Leaky Gut Syndrome is a common gastrointestinal problem that has been gathering a lot of attention lately because research continues to link it to a number of other health issues and diseases. The SAD (Standard American Diet), stress, toxic overload and bacterial imbalance people battle has certainly contributed to the epidemic that now affects millions of people globally.
Medical Perspective on Leaky Gut Syndrome
Did you know that the existence of “leaky gut syndrome” has actually been denied by the medical community? That’s no joke!
This is particularly shocking because “intestinal permeability” is something that has been talked about in medical texts for more than 100 years. The online medical database WebMD calls leaky gut “something of a medical mystery.” Yeah, you think? That is because the diagnosis is not even taught in med school. (1)
“From an MD’s standpoint, it’s a very gray area,” says gastroenterologist Donald Kirby, MD – Director of the Center for Human Nutrition at the Cleveland Clinic – “Physicians don’t know enough about the gut, which is our biggest immune system organ.”
Government agencies, to make matters worse, have helped contribute to the misconception. According to the United Kingdom’s National Health Service (NHS):
“There is little evidence to support this theory, and no evidence that so-called ‘treatments’ for ‘leaky gut syndrome,’ such as nutritional supplements and a gluten-free diet, have any beneficial effect for most of the conditions they are claimed to help. (2)
Still, the opinions are not unanimous. According to Linda A. Lee, MD – gastroenterologist and Director of the Johns Hopkins Integrative Medicine and Digestive Center – “We don’t know a lot but we know that it exists.” However, “In the absence of evidence, we don’t know what it means or what therapies can directly address it.”
Now, I want you to keep that important point in mind.
It’s true that in the medical profession, when no standard criteria is assigned to diagnosing a disease, there are no official treatments either. Additionally, with no “proof” of an effective treatment model, many doctors have no choice but to treat the symptoms with drugs, which is often over-the-counter antacids such as Prevacid and Tums.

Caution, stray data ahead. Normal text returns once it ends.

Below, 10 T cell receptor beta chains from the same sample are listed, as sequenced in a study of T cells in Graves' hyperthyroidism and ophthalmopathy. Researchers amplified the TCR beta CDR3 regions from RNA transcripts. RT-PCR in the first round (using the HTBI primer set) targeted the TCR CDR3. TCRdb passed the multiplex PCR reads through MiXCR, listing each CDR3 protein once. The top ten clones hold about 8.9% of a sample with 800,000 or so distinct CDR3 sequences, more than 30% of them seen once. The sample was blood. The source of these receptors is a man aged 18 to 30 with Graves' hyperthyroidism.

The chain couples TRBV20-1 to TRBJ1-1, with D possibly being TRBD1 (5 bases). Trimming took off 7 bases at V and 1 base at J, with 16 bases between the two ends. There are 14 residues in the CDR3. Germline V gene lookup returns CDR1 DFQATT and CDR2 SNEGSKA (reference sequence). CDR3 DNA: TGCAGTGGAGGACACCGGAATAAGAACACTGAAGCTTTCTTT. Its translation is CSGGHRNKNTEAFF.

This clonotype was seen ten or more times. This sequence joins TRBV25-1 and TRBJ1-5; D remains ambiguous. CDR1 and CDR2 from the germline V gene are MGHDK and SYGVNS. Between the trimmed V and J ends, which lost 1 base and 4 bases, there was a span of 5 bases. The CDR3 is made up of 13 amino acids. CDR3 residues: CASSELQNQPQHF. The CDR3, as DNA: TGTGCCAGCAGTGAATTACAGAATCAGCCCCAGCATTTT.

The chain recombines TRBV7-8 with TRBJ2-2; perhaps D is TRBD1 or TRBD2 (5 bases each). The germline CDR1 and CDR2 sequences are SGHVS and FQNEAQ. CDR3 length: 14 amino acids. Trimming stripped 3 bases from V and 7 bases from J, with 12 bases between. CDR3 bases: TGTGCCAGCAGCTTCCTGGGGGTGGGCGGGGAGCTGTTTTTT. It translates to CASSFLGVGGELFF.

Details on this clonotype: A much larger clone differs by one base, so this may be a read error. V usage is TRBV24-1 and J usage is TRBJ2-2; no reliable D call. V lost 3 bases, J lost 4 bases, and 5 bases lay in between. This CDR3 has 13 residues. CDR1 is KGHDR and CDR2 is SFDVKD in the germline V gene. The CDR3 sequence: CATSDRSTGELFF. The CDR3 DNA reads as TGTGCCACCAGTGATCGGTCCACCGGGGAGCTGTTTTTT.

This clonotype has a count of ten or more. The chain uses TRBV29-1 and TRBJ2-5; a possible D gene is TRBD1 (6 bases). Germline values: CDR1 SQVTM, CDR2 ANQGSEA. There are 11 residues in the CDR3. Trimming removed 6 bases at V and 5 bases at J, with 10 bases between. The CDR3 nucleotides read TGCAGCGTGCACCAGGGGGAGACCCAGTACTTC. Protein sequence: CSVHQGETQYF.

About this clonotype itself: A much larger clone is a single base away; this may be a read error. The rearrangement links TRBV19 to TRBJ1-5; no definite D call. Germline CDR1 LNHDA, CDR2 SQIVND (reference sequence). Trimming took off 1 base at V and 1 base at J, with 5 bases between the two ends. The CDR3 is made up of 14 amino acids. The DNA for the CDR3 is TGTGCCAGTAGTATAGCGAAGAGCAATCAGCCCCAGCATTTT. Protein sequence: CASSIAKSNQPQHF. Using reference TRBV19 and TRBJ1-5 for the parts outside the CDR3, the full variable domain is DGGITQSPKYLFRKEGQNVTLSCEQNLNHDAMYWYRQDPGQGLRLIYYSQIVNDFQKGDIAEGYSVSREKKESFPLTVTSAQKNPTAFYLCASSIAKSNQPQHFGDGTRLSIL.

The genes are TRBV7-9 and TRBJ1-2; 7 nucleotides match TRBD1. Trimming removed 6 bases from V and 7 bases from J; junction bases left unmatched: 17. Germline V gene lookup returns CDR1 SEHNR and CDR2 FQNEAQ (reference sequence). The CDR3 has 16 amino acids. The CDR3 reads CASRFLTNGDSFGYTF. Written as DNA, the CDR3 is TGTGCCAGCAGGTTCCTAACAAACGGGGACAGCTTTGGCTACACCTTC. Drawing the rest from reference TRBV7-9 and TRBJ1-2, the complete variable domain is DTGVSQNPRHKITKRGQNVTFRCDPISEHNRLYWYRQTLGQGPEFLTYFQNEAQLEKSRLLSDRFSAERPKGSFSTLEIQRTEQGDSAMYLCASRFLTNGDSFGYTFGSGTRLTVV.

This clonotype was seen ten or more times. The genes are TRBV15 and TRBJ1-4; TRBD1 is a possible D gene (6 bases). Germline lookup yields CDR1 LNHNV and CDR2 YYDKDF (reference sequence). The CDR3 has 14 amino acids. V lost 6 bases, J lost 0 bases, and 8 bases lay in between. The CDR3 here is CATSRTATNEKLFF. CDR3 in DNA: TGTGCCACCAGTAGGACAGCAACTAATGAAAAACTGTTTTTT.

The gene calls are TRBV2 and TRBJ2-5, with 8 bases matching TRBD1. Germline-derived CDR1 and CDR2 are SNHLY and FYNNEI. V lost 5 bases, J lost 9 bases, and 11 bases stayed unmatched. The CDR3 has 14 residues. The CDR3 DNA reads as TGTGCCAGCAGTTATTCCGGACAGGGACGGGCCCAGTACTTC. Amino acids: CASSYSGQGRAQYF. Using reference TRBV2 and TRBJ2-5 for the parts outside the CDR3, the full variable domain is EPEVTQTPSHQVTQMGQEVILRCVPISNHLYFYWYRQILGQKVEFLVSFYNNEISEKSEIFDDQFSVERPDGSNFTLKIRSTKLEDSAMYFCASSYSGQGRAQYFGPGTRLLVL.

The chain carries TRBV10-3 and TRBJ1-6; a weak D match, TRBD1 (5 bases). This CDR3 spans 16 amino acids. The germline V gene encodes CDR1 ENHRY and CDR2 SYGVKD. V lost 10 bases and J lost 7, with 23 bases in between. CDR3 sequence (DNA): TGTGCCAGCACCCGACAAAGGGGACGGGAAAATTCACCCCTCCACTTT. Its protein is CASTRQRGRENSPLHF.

And since the vast majority of doctors and other medical professionals deny the very existence of leaky gut, it is important for you to understand what it is and how it can impact you or your loved ones. Arming yourself with the proper knowledge is key when your doctors fail to see the clues.
Causes of Leaky Gut Syndrome
Leaky gut (“intestinal hyperpermeability”) disorder is caused by intestinal tight junction malfunction. According to the NHS, the following conditions and treatments can also damage your intestinal lining: (2)
- Celiac disease
- Chronic kidney disease
- Complicated surgery
- Cystic fibrosis
- Inflammatory bowel diseases – such as Crohn's disease
- Intestinal infection (salmonella, norovirus and giardiasis)
- Radiotherapy to the abdomen
- Type 1 diabetes
Representing the chief obstacle within the paracellular pathways between intestinal epithelial cells, disturbance of the constricted junctions opens the door for pollutants to be released into the blood.
According to the Norwegian journal Acta Paediatrica, this process “is implicated in the pathogenesis of several acute and chronic pediatric disease entities that are likely to have their origin during infancy.” (3)
Leaky gut has specifically been linked to these childhood disorders: (4)
Signs of Leaky Gut Syndrome
If you think you may have leaky gut syndrome, here are some warning signs to watch for.
First defined more than 70 years ago, the connection between the gut and the skin points to a slew of skin irritations, including acne and psoriasis, in people with intestinal hyperpermeability. (5) While many doctors lean on dangerous creams and other drugs to treat these disorders, they can usually be solved by fixing the gut.
Mood Disorders (Depression)